Results of the Macavity Award in the year 2000.
When he died in 1983, Ross Macdonald was the best-known and most highly regarded crime-fiction writer in America. Long considered the rightful successor to the mantles of Dashiell Hammett and Raymond Chandler, Ross Macdonald and his Lew Archer-novels were hailed by The New York Times as “the finest series of detective novels ever written by an American.”
Now, in the first full-length biography of this extraordinary and influential writer, a much fuller picture emerges of a man to whom hiding things came as second nature. While it was no secret that Ross Macdonald was the pseudonym of Kenneth Millar—a Santa Barbara man married to another good mystery writer, Margaret Millar—his official biography was spare. Drawing on unrestricted access to the Kenneth and Margaret Millar Archives, on more than forty years of correspondence, and on hundreds of interviews with those who knew Millar well, author Tom Nolan has done a masterful job of filling in the blanks between the psychologically…[more]
Recipes from a talented corps of writers who know how to cook, with delicious anecdotes, some sound advice on where and when to eat what you’ve just learned how to cook, and even recipes for foods you’ve never heard of. Some contributors are Lilian Jackson Braun, Donald E. Westlake, Anne Perry, Tony Hillerman, Carol O’Connell, Parnell Hall and, of course, Anthony Bourdain.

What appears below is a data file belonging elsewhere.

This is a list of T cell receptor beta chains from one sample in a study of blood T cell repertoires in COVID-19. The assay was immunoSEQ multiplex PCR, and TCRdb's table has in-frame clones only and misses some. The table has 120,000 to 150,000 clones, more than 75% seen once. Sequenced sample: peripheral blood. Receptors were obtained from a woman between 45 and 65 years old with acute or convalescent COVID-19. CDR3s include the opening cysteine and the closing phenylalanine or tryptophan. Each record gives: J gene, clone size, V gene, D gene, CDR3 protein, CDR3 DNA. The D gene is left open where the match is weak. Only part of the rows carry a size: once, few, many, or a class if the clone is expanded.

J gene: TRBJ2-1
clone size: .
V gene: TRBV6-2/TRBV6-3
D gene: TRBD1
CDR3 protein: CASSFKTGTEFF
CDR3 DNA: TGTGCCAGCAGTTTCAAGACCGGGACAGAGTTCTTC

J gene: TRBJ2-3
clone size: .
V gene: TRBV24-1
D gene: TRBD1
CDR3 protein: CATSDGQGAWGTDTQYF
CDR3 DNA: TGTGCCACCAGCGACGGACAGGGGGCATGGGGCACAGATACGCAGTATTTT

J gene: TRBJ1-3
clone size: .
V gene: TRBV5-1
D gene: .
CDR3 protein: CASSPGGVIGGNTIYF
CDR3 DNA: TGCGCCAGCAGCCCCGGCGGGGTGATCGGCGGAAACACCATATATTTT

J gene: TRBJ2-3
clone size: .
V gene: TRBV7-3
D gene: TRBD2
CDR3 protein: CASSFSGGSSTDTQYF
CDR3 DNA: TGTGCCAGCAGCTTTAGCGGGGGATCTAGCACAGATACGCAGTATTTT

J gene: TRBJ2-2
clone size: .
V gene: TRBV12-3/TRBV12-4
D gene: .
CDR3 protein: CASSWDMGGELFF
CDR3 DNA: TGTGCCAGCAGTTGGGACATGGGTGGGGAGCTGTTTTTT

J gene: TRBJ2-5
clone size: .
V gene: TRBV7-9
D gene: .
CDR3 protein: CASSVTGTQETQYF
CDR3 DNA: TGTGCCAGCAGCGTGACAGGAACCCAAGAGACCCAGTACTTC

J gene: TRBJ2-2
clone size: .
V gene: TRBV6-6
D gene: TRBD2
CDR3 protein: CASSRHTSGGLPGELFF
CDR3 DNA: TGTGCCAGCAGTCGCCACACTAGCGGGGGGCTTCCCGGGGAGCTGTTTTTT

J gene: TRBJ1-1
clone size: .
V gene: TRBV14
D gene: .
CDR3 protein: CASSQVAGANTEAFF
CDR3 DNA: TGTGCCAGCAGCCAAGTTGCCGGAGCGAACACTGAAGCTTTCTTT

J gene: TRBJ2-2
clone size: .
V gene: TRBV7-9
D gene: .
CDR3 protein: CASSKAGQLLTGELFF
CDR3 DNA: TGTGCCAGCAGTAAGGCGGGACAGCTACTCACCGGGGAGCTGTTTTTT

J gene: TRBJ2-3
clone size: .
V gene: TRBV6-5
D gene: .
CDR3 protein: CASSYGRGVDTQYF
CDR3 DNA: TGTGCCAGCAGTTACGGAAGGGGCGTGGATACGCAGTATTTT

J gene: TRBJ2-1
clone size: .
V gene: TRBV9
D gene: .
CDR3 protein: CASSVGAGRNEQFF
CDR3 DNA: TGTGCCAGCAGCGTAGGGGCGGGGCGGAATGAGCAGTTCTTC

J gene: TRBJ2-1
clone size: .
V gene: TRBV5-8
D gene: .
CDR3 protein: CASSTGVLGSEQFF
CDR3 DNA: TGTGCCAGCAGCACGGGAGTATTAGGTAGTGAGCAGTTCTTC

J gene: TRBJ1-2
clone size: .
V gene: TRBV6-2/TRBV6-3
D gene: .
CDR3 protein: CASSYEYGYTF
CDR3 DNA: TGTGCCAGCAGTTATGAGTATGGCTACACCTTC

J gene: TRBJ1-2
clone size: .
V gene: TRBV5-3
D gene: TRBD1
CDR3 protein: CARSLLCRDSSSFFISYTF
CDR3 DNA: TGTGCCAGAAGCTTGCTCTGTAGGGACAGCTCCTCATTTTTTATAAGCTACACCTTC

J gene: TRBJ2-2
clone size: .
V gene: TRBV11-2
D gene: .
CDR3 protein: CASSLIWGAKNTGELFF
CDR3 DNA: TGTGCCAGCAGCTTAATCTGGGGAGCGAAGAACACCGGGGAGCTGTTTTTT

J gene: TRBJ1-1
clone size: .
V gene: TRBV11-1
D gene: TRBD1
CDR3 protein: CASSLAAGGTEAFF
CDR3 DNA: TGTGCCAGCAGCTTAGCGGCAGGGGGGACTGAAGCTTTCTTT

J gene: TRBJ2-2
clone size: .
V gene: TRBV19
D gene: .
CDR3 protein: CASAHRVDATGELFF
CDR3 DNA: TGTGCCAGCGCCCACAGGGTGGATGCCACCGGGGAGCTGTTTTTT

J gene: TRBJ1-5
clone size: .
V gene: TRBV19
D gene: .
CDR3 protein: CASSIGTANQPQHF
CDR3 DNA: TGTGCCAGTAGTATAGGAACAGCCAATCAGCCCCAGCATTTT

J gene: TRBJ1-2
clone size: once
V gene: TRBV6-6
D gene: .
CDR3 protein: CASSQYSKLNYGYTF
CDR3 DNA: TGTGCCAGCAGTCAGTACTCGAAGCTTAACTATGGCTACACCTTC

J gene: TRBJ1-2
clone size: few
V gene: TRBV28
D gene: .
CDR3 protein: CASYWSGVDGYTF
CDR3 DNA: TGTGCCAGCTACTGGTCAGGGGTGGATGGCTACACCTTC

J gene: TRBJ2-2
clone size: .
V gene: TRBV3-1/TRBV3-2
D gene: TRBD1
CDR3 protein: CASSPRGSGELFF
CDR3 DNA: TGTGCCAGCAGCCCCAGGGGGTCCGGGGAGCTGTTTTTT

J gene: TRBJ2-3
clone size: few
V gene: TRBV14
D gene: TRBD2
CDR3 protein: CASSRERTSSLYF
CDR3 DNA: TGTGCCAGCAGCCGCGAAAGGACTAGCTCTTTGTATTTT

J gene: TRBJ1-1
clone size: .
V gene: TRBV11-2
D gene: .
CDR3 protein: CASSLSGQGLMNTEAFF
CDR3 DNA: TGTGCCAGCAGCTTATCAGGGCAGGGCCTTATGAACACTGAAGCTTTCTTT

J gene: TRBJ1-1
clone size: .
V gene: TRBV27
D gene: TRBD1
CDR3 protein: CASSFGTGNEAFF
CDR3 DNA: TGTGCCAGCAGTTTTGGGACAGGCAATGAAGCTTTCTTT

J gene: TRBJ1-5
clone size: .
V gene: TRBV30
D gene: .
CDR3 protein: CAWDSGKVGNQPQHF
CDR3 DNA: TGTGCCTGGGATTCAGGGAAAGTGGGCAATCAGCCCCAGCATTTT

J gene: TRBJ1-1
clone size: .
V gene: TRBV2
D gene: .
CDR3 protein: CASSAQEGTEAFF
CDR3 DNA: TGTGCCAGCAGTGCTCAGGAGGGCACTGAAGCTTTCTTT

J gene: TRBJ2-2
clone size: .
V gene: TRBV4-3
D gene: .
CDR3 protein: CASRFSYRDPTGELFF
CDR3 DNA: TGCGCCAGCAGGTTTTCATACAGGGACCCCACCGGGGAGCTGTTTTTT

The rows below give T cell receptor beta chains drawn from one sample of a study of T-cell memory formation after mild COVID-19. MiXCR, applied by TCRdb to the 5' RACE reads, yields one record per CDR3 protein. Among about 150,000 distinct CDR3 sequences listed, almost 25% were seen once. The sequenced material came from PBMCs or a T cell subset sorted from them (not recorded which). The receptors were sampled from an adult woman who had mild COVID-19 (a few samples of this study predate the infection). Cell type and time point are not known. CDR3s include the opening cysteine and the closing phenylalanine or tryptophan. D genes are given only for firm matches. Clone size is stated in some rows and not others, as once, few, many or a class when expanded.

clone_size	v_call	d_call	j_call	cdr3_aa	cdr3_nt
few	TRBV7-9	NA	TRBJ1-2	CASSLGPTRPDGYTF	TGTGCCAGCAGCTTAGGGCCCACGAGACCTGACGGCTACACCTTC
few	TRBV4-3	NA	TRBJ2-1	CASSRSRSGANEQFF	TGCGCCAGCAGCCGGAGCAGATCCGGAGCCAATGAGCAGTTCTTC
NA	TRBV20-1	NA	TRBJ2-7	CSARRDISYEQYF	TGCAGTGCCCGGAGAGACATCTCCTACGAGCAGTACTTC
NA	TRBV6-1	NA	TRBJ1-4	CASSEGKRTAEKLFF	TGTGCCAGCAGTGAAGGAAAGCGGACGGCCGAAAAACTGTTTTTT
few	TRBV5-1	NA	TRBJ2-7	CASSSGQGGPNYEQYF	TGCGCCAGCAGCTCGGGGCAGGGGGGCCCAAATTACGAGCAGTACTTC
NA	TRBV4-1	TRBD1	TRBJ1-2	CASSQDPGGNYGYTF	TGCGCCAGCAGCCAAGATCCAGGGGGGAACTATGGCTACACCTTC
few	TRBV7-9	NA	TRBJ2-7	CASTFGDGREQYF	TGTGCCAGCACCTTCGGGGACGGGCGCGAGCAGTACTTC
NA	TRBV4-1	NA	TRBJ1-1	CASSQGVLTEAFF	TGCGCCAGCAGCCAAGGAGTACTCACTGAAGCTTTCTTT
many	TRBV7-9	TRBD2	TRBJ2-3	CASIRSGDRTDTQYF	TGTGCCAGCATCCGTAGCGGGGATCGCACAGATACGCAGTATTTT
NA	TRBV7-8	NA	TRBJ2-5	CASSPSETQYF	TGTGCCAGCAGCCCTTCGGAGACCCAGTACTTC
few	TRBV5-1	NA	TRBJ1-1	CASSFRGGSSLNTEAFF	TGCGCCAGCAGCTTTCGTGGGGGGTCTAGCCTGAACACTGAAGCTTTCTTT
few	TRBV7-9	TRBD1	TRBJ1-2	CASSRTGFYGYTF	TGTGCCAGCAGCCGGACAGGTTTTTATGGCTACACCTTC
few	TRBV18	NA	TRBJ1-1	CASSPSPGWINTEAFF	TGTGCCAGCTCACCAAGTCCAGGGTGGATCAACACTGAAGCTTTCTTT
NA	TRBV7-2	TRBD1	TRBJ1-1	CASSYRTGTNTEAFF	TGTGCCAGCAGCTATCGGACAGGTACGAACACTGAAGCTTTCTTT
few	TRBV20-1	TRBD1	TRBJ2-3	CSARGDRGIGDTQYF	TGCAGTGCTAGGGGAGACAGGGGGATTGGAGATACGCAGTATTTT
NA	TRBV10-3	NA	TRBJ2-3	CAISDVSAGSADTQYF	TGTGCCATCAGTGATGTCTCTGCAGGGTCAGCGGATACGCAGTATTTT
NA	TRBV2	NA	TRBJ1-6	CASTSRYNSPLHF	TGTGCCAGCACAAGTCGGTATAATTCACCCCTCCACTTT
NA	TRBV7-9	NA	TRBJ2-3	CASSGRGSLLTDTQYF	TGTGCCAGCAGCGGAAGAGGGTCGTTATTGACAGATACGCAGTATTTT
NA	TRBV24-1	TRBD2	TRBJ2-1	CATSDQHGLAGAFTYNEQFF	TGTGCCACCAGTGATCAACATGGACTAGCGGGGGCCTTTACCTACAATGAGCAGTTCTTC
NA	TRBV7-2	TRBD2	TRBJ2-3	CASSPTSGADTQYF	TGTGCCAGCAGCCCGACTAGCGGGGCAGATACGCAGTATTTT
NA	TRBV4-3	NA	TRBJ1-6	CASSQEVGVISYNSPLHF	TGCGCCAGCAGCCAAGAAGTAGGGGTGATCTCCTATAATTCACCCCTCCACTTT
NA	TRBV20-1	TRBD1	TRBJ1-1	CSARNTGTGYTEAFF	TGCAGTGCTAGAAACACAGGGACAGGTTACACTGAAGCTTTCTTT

This fresh, compelling biography examines the extraordinary life and strange contrasts of Sir Arthur Conan Doyle, the struggling provincial doctor who became the most popular storyteller of his age. From his youthful exploits aboard a whaling ship to his often stormy friendships with such figures as Harry Houdini and George Bernard Shaw, Conan Doyle lived a life as gripping as one of his adventures. Exhaustively researched and elegantly written, Teller of Tales sets aside many myths and misconceptions to present a vivid portrait of the man behind the leg of Baker Street, with a particular emphasis on the Psychic Crusade that dominated his final years-the work that Conan Doyle himself felt to be “the most important thing in the world.